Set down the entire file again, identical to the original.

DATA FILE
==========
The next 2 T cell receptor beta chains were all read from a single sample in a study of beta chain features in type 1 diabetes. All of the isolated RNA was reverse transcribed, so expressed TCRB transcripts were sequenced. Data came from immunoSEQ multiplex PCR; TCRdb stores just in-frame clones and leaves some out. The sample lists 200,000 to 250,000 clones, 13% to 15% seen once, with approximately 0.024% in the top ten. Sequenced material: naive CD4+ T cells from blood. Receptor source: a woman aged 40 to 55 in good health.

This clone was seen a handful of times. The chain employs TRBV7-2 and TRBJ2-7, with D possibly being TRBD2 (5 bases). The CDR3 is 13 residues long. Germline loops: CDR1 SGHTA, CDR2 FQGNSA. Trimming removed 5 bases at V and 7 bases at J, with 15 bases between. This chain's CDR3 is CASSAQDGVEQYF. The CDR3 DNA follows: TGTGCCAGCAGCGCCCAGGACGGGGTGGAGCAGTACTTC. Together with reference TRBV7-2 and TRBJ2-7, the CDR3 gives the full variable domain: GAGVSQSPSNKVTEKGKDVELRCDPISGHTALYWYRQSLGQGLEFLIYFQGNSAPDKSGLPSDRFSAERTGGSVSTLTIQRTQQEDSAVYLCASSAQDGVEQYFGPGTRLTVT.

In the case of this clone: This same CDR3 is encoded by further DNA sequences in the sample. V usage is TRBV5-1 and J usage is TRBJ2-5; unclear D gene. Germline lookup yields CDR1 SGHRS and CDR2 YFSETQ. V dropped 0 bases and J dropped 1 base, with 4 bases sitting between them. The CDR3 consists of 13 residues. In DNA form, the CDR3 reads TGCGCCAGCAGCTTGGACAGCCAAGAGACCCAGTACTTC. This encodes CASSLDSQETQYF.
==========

The next 2 T cell receptor beta chains were all read from a single sample in a study of beta chain features in type 1 diabetes. All of the isolated RNA was reverse transcribed, so expressed TCRB transcripts were sequenced. Data came from immunoSEQ multiplex PCR; TCRdb stores just in-frame clones and leaves some out. The sample lists 200,000 to 250,000 clones, 13% to 15% seen once, with approximately 0.024% in the top ten. Sequenced material: naive CD4+ T cells from blood. Receptor source: a woman aged 40 to 55 in good health.

This clone was seen a handful of times. The chain employs TRBV7-2 and TRBJ2-7, with D possibly being TRBD2 (5 bases). The CDR3 is 13 residues long. Germline loops: CDR1 SGHTA, CDR2 FQGNSA. Trimming removed 5 bases at V and 7 bases at J, with 15 bases between. This chain's CDR3 is CASSAQDGVEQYF. The CDR3 DNA follows: TGTGCCAGCAGCGCCCAGGACGGGGTGGAGCAGTACTTC. Together with reference TRBV7-2 and TRBJ2-7, the CDR3 gives the full variable domain: GAGVSQSPSNKVTEKGKDVELRCDPISGHTALYWYRQSLGQGLEFLIYFQGNSAPDKSGLPSDRFSAERTGGSVSTLTIQRTQQEDSAVYLCASSAQDGVEQYFGPGTRLTVT.

In the case of this clone: This same CDR3 is encoded by further DNA sequences in the sample. V usage is TRBV5-1 and J usage is TRBJ2-5; unclear D gene. Germline lookup yields CDR1 SGHRS and CDR2 YFSETQ. V dropped 0 bases and J dropped 1 base, with 4 bases sitting between them. The CDR3 consists of 13 residues. In DNA form, the CDR3 reads TGCGCCAGCAGCTTGGACAGCCAAGAGACCCAGTACTTC. This encodes CASSLDSQETQYF.